Three new Audi design concepts open up a world of possibilities for the future.
With new technology comes a new freedom for Audi’s designer team and three new design studies on the horizon point the way to the brand’s future look.
12 July, 2021
In just a matter of weeks, the covers will officially come off the first of three striking new design studies from Audi that will point the spotlight squarely on the future ‘look’ of the brand. Although very different in their intended function and target market, each of the new design studies – designated Spheres – have Audi’s core values at their centre. Luxurious, technologically advanced and representing a progressive step forward.
Each is a result of the increasing freedom for designers that comes with the rapid advancement of technology. With e-mobility comes the freedom of designing vehicles without a traditional internal combustion engine (ICE). With the motor units smaller and affixed directly to the axles, the whole front end design can be changed significantly, while the absence of a transmission tunnel and the placement of the large battery unit in the floorpan, not only lowers the vehicle’s centre of gravity but makes for greatly expanded, usable interior space – as seen with the Audi e-tron and e-tron GT models.
Then there is the emerging autonomous technology which will change the face of mobility completely, changing the vehicle as we know it into a place for relaxation and even work while the vehicle itself takes care of the driving duties. This technology will completely change the way interiors are imagined, with tremendous flexibility in terms of sitting – and even sleeping – space, as well as a greater emphasis on recreational and entertainment functions.
Each is a result of the increasing freedom for designers that comes with the rapid advancement of technology
The first glimpse of the evolving design will come in the form of the Grand Sphere, which will be unveiled in a matter of weeks
The first glimpse of the evolving design will come in the form of the Grand Sphere, which will be unveiled in a matter of weeks in Munich – a full-sized luxury limousine designed for the very top end of the market. With dimensions similar to the current Audi A8L and likewise equipped with the very best of comfort and technology, the Grand Sphere is a look at the future of automotive luxury.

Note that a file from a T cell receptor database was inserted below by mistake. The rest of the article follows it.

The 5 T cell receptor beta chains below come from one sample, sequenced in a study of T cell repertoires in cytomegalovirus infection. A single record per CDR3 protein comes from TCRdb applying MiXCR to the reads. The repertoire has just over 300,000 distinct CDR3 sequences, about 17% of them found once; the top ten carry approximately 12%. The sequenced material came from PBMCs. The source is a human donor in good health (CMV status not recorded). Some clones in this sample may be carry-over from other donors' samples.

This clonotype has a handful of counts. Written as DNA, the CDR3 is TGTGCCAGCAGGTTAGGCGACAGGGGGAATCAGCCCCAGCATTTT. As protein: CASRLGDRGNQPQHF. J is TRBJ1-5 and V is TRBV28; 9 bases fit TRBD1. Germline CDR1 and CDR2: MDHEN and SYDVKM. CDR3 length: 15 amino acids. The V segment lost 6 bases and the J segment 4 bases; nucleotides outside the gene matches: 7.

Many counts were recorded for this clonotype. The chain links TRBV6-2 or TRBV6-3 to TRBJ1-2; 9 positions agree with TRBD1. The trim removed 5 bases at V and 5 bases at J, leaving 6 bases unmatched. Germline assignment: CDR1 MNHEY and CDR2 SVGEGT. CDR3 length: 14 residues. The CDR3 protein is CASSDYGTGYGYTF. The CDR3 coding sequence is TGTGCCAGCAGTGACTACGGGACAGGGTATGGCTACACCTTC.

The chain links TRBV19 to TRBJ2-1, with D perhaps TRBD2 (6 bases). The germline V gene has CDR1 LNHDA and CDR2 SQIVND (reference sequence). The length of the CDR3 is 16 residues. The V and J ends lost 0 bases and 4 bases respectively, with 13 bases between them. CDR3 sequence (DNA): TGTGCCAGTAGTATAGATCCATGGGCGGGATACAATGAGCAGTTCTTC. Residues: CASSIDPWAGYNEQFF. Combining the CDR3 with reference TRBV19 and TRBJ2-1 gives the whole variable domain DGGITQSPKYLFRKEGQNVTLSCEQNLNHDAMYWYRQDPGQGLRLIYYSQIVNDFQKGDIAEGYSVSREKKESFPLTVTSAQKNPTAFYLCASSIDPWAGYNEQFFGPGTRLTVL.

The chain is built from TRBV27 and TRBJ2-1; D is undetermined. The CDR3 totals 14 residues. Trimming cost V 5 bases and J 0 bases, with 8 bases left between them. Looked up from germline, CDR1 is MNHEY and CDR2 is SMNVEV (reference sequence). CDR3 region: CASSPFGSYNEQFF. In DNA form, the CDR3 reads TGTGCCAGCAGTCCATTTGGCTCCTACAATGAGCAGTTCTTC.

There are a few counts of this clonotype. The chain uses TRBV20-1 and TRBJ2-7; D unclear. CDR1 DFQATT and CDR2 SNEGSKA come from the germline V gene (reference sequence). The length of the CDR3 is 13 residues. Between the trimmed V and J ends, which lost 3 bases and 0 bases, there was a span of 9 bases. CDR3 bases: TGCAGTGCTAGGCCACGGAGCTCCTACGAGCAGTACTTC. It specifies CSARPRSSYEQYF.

The teaser images show a vehicle which hints to the Audi Aicon in some respects with its large interior opening and space and even flashes of ‘Shootingbrake’, though in a much larger package. Interior comfort and technology are obviously of tremendous importance here, with multiple seating and reclining options in a sleek, minimalist cabin.
Of course we will have to wait until later in the month to see the concept in all its luxurious detail, but this design will form the basis of a series production model that could be seen as early as 2025.
The grand Sphere will be followed by the Sky Sphere – a design aimed more at the performance market that will make its debut at Monterey Car Week in August. The last in the new trilogy of design studies will be the Urban Sphere which will premiere early next year – a design and technological showcase aimed at primarily at life and mobility in large cities.
This exciting new direction continues to be driven in the design department by Marc Lichte, the brand’s design chief since 2014, the man credited with the Audi Prologue, Audi R8 and of course the Audi e-tron GT amongst so many others.
Under him are Philipp Römers and Norbert Weber who assume responsibility for exterior and interior design respectively and bring their own tremendous experience to a team that continues to shape the automotive landscape of the future.
The celebrated Audi design team is comprised of as many as 450 designers working primarily from the Audi Design Centre in Ingolstadt, as well as full-time Audi design facilities in both Malibu in the United States and in Beijing, China. Each of the design centres are in constant contact and individuals often spend time at the different centres to get a feel and perspective for the different ways things are viewed and done.
Even the way the modern vehicles themselves are being designed is changing rapidly thanks to technology, with each of the three centres for design linked virtually and able to share their work in real time through virtual reality. Indeed, even the traditional tools of design and development like the clay model have been largely replaced with large-scale LED walls and 3D models, making the process faster than ever before. Although the good old pencil and paper continues to spawn many a fledgling idea.
“As a designer, there has never been a time as exciting as today,” says Lichte of the quantum leap in automotive technology and the flow-on effect it is having on design.
“Right now is the best time to rethink and reconfigure automotive design – to lead car design into the future,” he says.
The possibilities are seemingly endless, as new technology races ahead and opens up avenues of design that were inconceivable before. But even while this revolution goes on to shape the way cars look, feel and function, for Audi at least, the cornerstones of craftsmanship and performance remain at the heart. That emotive quality that attracts you to a vehicle remains as important as ever despite advancing technologies and will always be the essential ingredient in every Audi.
"Right now is the best time to rethink and reconfigure automotive design – to lead car design into the future"
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